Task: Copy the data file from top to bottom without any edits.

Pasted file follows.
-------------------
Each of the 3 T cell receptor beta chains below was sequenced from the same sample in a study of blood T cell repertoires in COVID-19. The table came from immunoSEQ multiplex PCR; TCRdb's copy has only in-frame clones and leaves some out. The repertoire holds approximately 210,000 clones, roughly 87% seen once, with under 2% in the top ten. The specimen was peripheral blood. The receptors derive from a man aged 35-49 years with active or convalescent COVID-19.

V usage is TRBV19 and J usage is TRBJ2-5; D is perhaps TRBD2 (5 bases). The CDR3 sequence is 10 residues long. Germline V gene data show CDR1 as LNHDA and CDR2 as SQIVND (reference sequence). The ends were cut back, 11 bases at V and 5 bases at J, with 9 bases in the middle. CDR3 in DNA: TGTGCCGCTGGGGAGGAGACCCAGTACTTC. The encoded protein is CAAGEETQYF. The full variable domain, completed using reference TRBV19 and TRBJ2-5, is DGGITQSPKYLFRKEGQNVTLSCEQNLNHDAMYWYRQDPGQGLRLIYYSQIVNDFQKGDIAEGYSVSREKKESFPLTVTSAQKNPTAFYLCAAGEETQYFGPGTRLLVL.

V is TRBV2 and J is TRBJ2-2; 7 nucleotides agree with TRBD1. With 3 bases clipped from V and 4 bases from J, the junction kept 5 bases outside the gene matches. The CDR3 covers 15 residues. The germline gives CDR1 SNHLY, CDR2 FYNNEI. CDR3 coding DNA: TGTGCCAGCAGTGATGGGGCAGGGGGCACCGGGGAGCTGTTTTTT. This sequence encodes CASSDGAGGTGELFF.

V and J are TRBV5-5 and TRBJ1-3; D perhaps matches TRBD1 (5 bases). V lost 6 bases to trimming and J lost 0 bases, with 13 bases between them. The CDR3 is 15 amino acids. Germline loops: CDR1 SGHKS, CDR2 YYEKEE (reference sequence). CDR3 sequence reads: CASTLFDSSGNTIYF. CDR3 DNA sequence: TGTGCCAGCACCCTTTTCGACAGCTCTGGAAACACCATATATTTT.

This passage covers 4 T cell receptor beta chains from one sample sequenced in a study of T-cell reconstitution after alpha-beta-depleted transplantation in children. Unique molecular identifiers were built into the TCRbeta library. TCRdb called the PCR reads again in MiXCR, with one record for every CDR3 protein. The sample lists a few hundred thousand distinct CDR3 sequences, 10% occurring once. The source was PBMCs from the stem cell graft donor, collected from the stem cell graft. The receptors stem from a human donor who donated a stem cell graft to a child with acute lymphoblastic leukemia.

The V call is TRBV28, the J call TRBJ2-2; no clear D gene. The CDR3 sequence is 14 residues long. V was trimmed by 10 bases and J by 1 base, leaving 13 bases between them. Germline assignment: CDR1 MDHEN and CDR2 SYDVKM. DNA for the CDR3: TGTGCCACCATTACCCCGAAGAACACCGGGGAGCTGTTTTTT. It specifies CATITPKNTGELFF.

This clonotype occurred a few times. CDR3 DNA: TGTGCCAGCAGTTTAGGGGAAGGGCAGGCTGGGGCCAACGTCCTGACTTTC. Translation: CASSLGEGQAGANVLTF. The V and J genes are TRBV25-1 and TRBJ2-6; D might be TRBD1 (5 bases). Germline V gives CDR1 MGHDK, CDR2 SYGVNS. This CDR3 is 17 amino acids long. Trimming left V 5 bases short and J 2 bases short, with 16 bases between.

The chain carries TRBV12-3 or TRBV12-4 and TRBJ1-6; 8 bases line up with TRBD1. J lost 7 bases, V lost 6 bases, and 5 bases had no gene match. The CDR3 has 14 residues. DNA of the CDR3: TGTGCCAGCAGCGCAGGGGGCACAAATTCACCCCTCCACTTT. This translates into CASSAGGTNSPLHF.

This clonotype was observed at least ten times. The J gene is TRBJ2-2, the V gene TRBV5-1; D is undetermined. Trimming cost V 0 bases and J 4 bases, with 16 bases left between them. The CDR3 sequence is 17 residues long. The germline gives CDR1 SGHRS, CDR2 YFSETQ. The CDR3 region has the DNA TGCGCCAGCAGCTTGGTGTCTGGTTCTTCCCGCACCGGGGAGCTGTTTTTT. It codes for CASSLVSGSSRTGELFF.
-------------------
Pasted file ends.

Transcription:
Each of the 3 T cell receptor beta chains below was sequenced from the same sample in a study of blood T cell repertoires in COVID-19. The table came from immunoSEQ multiplex PCR; TCRdb's copy has only in-frame clones and leaves some out. The repertoire holds approximately 210,000 clones, roughly 87% seen once, with under 2% in the top ten. The specimen was peripheral blood. The receptors derive from a man aged 35-49 years with active or convalescent COVID-19.

V usage is TRBV19 and J usage is TRBJ2-5; D is perhaps TRBD2 (5 bases). The CDR3 sequence is 10 residues long. Germline V gene data show CDR1 as LNHDA and CDR2 as SQIVND (reference sequence). The ends were cut back, 11 bases at V and 5 bases at J, with 9 bases in the middle. CDR3 in DNA: TGTGCCGCTGGGGAGGAGACCCAGTACTTC. The encoded protein is CAAGEETQYF. The full variable domain, completed using reference TRBV19 and TRBJ2-5, is DGGITQSPKYLFRKEGQNVTLSCEQNLNHDAMYWYRQDPGQGLRLIYYSQIVNDFQKGDIAEGYSVSREKKESFPLTVTSAQKNPTAFYLCAAGEETQYFGPGTRLLVL.

V is TRBV2 and J is TRBJ2-2; 7 nucleotides agree with TRBD1. With 3 bases clipped from V and 4 bases from J, the junction kept 5 bases outside the gene matches. The CDR3 covers 15 residues. The germline gives CDR1 SNHLY, CDR2 FYNNEI. CDR3 coding DNA: TGTGCCAGCAGTGATGGGGCAGGGGGCACCGGGGAGCTGTTTTTT. This sequence encodes CASSDGAGGTGELFF.

V and J are TRBV5-5 and TRBJ1-3; D perhaps matches TRBD1 (5 bases). V lost 6 bases to trimming and J lost 0 bases, with 13 bases between them. The CDR3 is 15 amino acids. Germline loops: CDR1 SGHKS, CDR2 YYEKEE (reference sequence). CDR3 sequence reads: CASTLFDSSGNTIYF. CDR3 DNA sequence: TGTGCCAGCACCCTTTTCGACAGCTCTGGAAACACCATATATTTT.

This passage covers 4 T cell receptor beta chains from one sample sequenced in a study of T-cell reconstitution after alpha-beta-depleted transplantation in children. Unique molecular identifiers were built into the TCRbeta library. TCRdb called the PCR reads again in MiXCR, with one record for every CDR3 protein. The sample lists a few hundred thousand distinct CDR3 sequences, 10% occurring once. The source was PBMCs from the stem cell graft donor, collected from the stem cell graft. The receptors stem from a human donor who donated a stem cell graft to a child with acute lymphoblastic leukemia.

The V call is TRBV28, the J call TRBJ2-2; no clear D gene. The CDR3 sequence is 14 residues long. V was trimmed by 10 bases and J by 1 base, leaving 13 bases between them. Germline assignment: CDR1 MDHEN and CDR2 SYDVKM. DNA for the CDR3: TGTGCCACCATTACCCCGAAGAACACCGGGGAGCTGTTTTTT. It specifies CATITPKNTGELFF.

This clonotype occurred a few times. CDR3 DNA: TGTGCCAGCAGTTTAGGGGAAGGGCAGGCTGGGGCCAACGTCCTGACTTTC. Translation: CASSLGEGQAGANVLTF. The V and J genes are TRBV25-1 and TRBJ2-6; D might be TRBD1 (5 bases). Germline V gives CDR1 MGHDK, CDR2 SYGVNS. This CDR3 is 17 amino acids long. Trimming left V 5 bases short and J 2 bases short, with 16 bases between.

The chain carries TRBV12-3 or TRBV12-4 and TRBJ1-6; 8 bases line up with TRBD1. J lost 7 bases, V lost 6 bases, and 5 bases had no gene match. The CDR3 has 14 residues. DNA of the CDR3: TGTGCCAGCAGCGCAGGGGGCACAAATTCACCCCTCCACTTT. This translates into CASSAGGTNSPLHF.

This clonotype was observed at least ten times. The J gene is TRBJ2-2, the V gene TRBV5-1; D is undetermined. Trimming cost V 0 bases and J 4 bases, with 16 bases left between them. The CDR3 sequence is 17 residues long. The germline gives CDR1 SGHRS, CDR2 YFSETQ. The CDR3 region has the DNA TGCGCCAGCAGCTTGGTGTCTGGTTCTTCCCGCACCGGGGAGCTGTTTTTT. It codes for CASSLVSGSSRTGELFF.